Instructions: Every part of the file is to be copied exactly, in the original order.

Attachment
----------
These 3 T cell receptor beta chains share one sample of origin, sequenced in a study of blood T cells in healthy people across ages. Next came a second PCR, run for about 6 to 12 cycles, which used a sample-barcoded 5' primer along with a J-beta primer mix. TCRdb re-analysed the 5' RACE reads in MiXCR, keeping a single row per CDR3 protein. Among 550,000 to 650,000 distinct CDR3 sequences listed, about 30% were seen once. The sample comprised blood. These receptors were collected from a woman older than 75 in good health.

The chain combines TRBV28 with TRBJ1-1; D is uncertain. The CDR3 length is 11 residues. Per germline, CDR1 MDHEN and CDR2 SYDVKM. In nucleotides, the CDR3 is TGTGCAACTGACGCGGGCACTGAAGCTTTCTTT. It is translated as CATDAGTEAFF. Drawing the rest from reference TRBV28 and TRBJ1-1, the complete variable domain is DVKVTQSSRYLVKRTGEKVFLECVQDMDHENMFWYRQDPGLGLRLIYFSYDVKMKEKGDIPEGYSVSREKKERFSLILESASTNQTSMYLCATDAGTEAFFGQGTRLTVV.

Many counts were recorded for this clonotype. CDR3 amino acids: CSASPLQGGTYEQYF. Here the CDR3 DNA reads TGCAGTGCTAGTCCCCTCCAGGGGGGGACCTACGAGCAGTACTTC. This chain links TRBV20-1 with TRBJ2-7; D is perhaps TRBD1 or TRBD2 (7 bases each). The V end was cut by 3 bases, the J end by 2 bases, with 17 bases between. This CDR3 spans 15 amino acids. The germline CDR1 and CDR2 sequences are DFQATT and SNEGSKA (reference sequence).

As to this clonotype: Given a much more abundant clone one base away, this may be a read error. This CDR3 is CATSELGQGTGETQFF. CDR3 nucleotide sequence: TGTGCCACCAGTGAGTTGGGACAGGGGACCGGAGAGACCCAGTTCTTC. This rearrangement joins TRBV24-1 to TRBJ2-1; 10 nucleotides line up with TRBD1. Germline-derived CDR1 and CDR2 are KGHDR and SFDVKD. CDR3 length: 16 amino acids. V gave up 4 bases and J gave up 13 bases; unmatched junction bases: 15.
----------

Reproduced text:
These 3 T cell receptor beta chains share one sample of origin, sequenced in a study of blood T cells in healthy people across ages. Next came a second PCR, run for about 6 to 12 cycles, which used a sample-barcoded 5' primer along with a J-beta primer mix. TCRdb re-analysed the 5' RACE reads in MiXCR, keeping a single row per CDR3 protein. Among 550,000 to 650,000 distinct CDR3 sequences listed, about 30% were seen once. The sample comprised blood. These receptors were collected from a woman older than 75 in good health.

The chain combines TRBV28 with TRBJ1-1; D is uncertain. The CDR3 length is 11 residues. Per germline, CDR1 MDHEN and CDR2 SYDVKM. In nucleotides, the CDR3 is TGTGCAACTGACGCGGGCACTGAAGCTTTCTTT. It is translated as CATDAGTEAFF. Drawing the rest from reference TRBV28 and TRBJ1-1, the complete variable domain is DVKVTQSSRYLVKRTGEKVFLECVQDMDHENMFWYRQDPGLGLRLIYFSYDVKMKEKGDIPEGYSVSREKKERFSLILESASTNQTSMYLCATDAGTEAFFGQGTRLTVV.

Many counts were recorded for this clonotype. CDR3 amino acids: CSASPLQGGTYEQYF. Here the CDR3 DNA reads TGCAGTGCTAGTCCCCTCCAGGGGGGGACCTACGAGCAGTACTTC. This chain links TRBV20-1 with TRBJ2-7; D is perhaps TRBD1 or TRBD2 (7 bases each). The V end was cut by 3 bases, the J end by 2 bases, with 17 bases between. This CDR3 spans 15 amino acids. The germline CDR1 and CDR2 sequences are DFQATT and SNEGSKA (reference sequence).

As to this clonotype: Given a much more abundant clone one base away, this may be a read error. This CDR3 is CATSELGQGTGETQFF. CDR3 nucleotide sequence: TGTGCCACCAGTGAGTTGGGACAGGGGACCGGAGAGACCCAGTTCTTC. This rearrangement joins TRBV24-1 to TRBJ2-1; 10 nucleotides line up with TRBD1. Germline-derived CDR1 and CDR2 are KGHDR and SFDVKD. CDR3 length: 16 amino acids. V gave up 4 bases and J gave up 13 bases; unmatched junction bases: 15.